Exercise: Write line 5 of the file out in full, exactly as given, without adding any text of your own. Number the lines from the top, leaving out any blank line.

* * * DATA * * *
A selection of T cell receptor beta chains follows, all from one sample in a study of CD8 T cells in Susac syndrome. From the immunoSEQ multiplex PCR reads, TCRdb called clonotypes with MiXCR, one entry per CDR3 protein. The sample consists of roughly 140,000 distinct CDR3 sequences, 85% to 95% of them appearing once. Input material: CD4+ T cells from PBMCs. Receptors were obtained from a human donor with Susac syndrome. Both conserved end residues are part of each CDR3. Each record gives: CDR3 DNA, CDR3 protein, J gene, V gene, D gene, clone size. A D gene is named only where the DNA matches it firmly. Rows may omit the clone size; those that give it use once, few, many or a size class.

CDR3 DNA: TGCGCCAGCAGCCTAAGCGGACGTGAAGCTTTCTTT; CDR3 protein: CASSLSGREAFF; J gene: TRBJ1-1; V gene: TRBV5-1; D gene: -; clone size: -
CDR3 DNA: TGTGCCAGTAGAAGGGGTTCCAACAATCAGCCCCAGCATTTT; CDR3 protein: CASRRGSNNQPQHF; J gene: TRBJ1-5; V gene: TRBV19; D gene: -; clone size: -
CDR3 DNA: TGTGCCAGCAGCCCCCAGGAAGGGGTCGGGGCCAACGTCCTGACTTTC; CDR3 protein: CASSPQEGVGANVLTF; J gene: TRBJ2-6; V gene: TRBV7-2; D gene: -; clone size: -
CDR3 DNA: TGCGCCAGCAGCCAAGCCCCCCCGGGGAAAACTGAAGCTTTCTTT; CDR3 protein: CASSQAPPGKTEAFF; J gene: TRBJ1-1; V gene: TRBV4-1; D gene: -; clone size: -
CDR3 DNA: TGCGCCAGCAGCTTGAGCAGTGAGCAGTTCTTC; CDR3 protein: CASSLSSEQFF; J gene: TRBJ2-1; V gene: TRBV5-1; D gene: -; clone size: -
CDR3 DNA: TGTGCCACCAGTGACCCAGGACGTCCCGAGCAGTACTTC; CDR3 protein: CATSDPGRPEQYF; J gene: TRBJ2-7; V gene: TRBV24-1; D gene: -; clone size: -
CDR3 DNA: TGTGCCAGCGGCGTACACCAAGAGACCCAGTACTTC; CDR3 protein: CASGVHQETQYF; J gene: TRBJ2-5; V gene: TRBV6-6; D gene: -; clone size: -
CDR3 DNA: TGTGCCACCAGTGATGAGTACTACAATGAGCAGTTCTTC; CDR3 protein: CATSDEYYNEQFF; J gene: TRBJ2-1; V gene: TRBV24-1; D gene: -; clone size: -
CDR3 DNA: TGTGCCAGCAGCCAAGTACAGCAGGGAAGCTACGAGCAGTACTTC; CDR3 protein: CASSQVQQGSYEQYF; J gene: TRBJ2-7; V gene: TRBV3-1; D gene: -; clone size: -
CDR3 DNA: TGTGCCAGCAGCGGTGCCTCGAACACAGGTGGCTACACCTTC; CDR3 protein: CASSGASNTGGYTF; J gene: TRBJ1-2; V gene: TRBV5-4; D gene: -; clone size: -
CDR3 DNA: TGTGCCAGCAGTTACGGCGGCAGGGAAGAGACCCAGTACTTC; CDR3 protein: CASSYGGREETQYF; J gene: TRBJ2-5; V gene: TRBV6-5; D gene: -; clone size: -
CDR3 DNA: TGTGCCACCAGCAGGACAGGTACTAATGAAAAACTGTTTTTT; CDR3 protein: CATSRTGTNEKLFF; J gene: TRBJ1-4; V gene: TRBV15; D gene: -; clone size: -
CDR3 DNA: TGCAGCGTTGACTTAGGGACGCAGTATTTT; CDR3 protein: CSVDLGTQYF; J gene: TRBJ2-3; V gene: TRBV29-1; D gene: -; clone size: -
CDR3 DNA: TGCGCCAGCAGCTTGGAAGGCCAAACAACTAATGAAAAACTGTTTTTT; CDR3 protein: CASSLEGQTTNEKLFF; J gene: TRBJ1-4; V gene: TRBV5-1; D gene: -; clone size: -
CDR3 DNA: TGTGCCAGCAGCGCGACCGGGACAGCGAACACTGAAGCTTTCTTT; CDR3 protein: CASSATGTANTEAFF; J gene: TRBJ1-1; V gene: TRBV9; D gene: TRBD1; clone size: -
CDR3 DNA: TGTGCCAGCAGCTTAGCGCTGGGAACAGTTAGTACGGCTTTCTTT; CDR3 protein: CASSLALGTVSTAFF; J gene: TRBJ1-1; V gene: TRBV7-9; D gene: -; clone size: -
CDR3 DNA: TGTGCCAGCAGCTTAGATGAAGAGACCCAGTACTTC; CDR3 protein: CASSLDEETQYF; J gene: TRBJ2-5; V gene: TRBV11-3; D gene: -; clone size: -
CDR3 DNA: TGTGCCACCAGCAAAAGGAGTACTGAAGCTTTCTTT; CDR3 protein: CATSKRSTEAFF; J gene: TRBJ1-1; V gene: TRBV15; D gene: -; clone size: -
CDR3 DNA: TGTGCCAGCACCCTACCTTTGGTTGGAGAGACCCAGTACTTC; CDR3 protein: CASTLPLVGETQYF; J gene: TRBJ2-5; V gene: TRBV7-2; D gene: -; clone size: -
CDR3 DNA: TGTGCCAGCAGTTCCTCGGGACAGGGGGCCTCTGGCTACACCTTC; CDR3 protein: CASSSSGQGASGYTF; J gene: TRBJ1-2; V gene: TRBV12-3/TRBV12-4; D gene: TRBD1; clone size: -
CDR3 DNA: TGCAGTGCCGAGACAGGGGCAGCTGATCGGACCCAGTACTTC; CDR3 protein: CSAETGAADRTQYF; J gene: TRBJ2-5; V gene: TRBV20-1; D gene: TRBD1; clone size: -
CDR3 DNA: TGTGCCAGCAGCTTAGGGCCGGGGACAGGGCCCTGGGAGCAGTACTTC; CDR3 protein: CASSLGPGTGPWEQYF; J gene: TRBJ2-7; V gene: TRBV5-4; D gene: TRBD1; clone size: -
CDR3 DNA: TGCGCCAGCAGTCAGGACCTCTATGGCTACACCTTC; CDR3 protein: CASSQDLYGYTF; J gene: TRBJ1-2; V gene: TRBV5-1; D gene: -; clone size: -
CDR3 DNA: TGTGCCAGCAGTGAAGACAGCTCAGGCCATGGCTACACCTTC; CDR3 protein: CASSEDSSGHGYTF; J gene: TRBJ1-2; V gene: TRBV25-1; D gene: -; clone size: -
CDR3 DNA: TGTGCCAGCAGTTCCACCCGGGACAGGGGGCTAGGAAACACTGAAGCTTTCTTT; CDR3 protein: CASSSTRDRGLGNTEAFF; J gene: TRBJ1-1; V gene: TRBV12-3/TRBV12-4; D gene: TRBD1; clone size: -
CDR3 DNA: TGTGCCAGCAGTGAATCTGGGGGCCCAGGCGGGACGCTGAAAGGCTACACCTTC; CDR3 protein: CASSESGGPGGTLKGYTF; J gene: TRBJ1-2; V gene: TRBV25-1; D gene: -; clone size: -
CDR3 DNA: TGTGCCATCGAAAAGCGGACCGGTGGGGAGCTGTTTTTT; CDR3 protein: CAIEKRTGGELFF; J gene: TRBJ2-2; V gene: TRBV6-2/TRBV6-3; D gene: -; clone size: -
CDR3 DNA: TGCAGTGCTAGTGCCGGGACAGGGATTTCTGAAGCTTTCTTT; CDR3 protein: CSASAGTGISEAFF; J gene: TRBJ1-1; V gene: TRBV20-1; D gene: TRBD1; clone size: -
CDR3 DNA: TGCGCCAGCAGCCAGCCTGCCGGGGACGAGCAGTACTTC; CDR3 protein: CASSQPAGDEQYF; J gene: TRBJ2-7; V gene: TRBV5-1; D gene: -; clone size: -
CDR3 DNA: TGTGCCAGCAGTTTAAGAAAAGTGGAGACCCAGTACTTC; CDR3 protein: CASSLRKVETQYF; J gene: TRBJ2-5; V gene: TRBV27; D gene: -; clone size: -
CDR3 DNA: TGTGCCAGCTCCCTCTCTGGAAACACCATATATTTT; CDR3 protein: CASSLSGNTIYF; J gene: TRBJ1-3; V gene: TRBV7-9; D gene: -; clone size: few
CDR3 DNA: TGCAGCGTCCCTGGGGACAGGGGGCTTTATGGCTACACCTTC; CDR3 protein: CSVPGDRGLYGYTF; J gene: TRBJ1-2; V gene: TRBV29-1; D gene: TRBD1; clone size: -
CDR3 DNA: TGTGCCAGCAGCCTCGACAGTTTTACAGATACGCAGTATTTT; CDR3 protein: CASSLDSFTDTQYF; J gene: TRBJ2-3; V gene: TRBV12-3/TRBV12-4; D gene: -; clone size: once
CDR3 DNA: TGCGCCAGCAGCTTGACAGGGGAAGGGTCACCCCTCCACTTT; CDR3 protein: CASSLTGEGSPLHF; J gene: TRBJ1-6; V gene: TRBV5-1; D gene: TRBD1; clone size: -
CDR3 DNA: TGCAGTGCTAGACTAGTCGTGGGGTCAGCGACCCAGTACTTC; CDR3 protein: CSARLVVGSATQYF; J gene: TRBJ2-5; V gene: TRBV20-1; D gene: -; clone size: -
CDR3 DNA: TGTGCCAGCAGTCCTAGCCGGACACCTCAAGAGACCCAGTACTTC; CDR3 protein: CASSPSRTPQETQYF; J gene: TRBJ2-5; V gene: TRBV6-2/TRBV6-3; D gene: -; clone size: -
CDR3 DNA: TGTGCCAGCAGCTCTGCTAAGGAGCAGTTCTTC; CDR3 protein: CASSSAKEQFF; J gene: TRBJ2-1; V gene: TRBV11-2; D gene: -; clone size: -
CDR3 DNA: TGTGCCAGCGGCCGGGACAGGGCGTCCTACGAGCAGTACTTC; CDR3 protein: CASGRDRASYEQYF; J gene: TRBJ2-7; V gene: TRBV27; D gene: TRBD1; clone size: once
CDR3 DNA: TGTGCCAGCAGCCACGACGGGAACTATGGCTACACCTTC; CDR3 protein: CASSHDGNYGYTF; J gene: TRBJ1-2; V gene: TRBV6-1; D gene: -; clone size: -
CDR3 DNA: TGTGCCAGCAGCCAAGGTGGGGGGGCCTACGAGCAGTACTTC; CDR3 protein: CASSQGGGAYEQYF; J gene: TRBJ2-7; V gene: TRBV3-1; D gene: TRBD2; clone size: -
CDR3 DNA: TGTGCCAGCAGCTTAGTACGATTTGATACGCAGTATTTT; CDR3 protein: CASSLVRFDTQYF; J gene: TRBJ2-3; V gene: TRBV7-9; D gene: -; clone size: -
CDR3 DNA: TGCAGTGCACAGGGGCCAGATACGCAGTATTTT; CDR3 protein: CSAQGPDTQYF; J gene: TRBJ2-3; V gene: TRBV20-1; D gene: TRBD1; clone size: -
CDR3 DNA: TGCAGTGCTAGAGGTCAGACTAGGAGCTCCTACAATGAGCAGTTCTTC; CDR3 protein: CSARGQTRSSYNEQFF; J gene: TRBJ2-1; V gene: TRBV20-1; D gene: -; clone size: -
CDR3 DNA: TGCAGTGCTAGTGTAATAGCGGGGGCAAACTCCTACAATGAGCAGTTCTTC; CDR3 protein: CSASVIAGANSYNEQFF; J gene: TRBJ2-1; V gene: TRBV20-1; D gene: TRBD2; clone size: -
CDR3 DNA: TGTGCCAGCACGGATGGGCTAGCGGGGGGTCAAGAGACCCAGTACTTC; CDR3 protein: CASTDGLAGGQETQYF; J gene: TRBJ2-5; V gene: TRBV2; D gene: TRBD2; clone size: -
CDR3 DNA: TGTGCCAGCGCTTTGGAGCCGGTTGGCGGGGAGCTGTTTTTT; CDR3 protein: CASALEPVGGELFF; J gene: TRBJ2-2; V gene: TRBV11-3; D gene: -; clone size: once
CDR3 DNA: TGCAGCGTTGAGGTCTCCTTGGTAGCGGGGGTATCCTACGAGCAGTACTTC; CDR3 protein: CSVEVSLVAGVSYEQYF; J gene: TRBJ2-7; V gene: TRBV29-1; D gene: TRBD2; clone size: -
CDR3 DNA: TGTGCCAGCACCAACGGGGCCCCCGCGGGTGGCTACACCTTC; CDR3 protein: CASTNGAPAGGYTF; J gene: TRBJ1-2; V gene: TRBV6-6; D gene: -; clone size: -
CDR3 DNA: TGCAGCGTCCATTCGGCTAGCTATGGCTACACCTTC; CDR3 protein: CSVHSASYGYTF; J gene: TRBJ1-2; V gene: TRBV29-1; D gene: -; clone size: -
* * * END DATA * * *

CDR3 DNA: TGCGCCAGCAGCCAAGCCCCCCCGGGGAAAACTGAAGCTTTCTTT; CDR3 protein: CASSQAPPGKTEAFF; J gene: TRBJ1-1; V gene: TRBV4-1; D gene: -; clone size: -